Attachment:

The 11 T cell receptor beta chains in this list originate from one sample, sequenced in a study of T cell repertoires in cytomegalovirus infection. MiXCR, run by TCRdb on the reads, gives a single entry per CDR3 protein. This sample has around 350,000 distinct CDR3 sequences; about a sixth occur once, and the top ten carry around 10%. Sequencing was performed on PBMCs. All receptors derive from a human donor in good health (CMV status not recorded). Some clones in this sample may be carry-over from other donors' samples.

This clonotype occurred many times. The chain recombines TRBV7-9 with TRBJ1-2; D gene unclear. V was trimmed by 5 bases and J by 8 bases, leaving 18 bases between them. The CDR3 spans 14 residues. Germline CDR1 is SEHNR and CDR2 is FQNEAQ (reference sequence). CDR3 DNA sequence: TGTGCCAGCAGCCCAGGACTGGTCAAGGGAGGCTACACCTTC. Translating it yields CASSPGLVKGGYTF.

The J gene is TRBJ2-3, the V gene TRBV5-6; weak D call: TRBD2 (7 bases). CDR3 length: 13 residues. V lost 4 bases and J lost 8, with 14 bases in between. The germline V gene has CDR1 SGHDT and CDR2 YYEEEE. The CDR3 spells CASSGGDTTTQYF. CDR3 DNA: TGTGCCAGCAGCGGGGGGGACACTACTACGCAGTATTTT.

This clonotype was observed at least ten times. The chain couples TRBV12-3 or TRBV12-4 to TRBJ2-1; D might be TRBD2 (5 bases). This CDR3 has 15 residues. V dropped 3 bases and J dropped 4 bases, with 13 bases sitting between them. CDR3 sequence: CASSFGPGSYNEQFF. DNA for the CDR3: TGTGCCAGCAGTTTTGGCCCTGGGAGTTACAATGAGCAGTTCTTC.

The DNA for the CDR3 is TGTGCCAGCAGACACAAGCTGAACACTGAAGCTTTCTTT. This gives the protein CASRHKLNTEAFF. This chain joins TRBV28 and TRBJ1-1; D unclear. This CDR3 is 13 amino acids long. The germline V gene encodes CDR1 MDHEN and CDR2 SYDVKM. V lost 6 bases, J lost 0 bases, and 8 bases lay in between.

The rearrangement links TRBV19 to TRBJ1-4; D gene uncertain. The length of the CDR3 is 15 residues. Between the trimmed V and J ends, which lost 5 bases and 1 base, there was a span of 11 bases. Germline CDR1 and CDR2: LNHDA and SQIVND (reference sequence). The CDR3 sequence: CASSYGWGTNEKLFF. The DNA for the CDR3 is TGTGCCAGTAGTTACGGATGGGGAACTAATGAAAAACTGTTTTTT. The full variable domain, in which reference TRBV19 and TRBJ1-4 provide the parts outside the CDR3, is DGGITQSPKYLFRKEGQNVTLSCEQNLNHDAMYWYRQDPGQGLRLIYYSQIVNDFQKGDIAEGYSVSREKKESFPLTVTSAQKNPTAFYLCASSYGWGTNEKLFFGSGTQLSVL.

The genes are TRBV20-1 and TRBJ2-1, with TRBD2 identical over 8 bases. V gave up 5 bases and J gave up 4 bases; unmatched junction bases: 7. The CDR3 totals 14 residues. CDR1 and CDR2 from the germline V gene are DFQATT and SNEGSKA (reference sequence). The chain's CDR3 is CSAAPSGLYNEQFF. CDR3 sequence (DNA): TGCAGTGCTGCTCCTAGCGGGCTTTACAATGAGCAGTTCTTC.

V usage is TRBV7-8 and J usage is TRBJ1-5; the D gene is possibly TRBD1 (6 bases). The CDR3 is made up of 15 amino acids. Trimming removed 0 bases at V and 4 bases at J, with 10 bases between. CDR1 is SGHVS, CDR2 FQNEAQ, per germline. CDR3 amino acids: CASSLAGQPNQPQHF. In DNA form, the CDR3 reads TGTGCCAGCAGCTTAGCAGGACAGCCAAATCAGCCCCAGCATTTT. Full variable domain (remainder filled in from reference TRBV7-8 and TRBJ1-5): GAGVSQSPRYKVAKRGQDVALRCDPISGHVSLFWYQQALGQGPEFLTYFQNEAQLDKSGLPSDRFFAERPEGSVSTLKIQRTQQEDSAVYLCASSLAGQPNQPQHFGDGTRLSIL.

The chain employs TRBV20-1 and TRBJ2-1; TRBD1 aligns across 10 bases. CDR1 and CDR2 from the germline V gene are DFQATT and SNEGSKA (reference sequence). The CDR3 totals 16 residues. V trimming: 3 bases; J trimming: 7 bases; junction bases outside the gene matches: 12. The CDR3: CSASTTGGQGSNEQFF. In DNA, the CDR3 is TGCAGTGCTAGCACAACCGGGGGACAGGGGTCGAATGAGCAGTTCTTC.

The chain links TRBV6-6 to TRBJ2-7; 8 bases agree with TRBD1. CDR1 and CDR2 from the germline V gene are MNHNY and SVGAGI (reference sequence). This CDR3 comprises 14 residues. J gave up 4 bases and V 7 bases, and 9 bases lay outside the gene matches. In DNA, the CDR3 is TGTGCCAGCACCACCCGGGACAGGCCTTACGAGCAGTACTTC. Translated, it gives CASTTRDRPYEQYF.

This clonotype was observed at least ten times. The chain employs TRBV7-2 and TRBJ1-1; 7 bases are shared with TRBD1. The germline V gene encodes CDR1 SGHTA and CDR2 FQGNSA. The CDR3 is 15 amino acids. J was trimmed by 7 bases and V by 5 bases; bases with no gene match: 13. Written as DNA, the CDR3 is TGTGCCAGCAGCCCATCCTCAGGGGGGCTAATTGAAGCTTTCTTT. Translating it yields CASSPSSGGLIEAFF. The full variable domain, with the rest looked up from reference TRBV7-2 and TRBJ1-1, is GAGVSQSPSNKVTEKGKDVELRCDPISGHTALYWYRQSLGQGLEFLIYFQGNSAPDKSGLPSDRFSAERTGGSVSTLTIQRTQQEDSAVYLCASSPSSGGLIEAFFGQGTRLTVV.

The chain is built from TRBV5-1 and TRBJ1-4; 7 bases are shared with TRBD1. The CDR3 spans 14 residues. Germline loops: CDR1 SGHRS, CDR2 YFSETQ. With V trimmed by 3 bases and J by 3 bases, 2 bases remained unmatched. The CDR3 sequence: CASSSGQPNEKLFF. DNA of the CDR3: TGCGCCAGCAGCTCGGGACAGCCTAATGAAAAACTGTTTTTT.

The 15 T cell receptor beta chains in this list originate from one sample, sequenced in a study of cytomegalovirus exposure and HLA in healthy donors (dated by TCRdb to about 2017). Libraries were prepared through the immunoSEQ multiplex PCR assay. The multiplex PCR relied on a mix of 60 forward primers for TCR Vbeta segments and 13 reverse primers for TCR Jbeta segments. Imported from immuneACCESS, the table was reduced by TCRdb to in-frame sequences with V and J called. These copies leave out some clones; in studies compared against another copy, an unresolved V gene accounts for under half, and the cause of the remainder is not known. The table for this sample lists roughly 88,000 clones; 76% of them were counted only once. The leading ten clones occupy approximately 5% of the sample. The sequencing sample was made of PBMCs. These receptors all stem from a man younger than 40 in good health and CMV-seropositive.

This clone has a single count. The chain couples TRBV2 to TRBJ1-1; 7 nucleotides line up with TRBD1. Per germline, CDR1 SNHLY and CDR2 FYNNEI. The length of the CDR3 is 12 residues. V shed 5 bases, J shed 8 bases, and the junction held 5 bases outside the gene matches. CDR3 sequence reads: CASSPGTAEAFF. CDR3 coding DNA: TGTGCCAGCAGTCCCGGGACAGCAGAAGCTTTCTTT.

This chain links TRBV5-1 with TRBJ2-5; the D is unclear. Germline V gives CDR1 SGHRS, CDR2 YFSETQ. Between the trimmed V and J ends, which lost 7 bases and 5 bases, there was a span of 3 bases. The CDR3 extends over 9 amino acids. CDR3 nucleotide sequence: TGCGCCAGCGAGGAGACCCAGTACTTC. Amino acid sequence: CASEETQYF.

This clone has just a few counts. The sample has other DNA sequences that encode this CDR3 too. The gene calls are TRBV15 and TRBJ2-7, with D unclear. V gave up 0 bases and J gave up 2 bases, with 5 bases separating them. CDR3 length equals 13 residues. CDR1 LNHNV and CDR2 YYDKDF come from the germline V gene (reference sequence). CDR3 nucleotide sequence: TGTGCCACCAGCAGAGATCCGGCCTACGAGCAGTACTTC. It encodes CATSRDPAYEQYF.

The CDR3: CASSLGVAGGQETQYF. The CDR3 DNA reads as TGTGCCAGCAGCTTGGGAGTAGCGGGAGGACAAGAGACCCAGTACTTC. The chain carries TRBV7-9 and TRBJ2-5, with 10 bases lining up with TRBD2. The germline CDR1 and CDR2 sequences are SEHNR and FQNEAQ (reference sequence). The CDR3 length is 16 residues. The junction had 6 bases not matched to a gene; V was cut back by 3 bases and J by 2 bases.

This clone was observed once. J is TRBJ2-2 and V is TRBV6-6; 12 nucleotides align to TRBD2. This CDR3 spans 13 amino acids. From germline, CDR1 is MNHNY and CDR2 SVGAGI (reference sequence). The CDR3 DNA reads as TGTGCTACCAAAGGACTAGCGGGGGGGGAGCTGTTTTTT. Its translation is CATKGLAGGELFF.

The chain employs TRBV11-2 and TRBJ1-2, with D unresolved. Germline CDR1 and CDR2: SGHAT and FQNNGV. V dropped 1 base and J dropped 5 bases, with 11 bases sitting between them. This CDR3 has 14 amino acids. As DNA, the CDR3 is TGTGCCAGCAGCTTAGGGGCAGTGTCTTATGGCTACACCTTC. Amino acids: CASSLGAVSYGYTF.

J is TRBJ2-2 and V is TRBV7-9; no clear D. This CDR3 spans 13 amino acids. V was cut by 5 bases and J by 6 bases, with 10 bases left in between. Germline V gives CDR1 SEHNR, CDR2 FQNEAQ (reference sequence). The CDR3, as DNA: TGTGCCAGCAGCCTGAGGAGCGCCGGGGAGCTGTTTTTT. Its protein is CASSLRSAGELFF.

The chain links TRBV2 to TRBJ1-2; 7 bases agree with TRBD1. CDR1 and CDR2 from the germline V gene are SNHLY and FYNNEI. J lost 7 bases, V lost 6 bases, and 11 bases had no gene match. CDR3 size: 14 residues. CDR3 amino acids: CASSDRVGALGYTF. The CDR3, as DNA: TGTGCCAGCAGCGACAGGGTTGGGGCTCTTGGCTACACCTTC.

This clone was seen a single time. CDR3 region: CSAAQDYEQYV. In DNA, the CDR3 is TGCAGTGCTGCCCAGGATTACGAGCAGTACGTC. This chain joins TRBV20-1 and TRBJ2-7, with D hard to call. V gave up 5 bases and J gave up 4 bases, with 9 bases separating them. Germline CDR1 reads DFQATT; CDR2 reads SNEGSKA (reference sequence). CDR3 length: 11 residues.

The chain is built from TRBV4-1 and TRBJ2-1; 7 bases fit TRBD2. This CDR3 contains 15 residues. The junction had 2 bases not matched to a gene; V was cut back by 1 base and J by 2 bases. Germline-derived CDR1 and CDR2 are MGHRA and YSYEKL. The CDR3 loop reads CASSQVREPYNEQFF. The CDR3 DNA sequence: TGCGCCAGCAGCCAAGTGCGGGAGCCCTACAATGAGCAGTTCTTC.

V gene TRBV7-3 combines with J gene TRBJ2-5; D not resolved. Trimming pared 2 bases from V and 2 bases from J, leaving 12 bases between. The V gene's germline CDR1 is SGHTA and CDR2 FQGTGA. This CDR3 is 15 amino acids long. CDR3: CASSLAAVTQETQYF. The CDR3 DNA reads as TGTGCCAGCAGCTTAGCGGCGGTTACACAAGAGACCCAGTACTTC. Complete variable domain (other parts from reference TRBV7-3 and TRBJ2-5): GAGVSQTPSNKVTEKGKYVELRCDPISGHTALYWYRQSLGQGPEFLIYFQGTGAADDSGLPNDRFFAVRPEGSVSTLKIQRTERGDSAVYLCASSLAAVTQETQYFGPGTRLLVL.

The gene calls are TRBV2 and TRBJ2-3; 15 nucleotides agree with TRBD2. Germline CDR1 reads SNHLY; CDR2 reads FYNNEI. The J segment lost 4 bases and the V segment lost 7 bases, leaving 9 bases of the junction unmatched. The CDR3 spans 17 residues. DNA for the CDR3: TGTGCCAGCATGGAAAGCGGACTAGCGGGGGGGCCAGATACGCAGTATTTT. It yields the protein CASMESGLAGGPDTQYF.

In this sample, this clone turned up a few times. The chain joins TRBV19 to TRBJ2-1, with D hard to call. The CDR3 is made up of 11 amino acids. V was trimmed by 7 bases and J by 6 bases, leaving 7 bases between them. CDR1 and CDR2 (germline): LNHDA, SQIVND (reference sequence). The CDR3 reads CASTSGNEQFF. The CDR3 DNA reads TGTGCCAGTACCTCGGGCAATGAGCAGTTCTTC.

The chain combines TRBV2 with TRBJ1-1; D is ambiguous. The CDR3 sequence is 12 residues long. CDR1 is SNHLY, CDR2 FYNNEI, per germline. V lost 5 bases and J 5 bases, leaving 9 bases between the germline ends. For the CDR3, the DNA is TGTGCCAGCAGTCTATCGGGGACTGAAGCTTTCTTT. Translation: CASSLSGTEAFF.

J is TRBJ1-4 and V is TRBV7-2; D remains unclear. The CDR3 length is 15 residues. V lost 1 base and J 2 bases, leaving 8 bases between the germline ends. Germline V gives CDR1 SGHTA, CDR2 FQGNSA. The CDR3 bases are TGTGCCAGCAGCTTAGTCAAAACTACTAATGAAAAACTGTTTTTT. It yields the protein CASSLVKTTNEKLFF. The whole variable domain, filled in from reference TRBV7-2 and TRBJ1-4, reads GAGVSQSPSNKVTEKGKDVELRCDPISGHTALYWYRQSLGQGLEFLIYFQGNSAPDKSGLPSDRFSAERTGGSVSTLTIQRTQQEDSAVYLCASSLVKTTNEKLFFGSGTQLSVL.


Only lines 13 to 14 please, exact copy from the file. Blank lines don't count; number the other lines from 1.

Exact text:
The 15 T cell receptor beta chains in this list originate from one sample, sequenced in a study of cytomegalovirus exposure and HLA in healthy donors (dated by TCRdb to about 2017). Libraries were prepared through the immunoSEQ multiplex PCR assay. The multiplex PCR relied on a mix of 60 forward primers for TCR Vbeta segments and 13 reverse primers for TCR Jbeta segments. Imported from immuneACCESS, the table was reduced by TCRdb to in-frame sequences with V and J called. These copies leave out some clones; in studies compared against another copy, an unresolved V gene accounts for under half, and the cause of the remainder is not known. The table for this sample lists roughly 88,000 clones; 76% of them were counted only once. The leading ten clones occupy approximately 5% of the sample. The sequencing sample was made of PBMCs. These receptors all stem from a man younger than 40 in good health and CMV-seropositive.

This clone has a single count. The chain couples TRBV2 to TRBJ1-1; 7 nucleotides line up with TRBD1. Per germline, CDR1 SNHLY and CDR2 FYNNEI. The length of the CDR3 is 12 residues. V shed 5 bases, J shed 8 bases, and the junction held 5 bases outside the gene matches. CDR3 sequence reads: CASSPGTAEAFF. CDR3 coding DNA: TGTGCCAGCAGTCCCGGGACAGCAGAAGCTTTCTTT.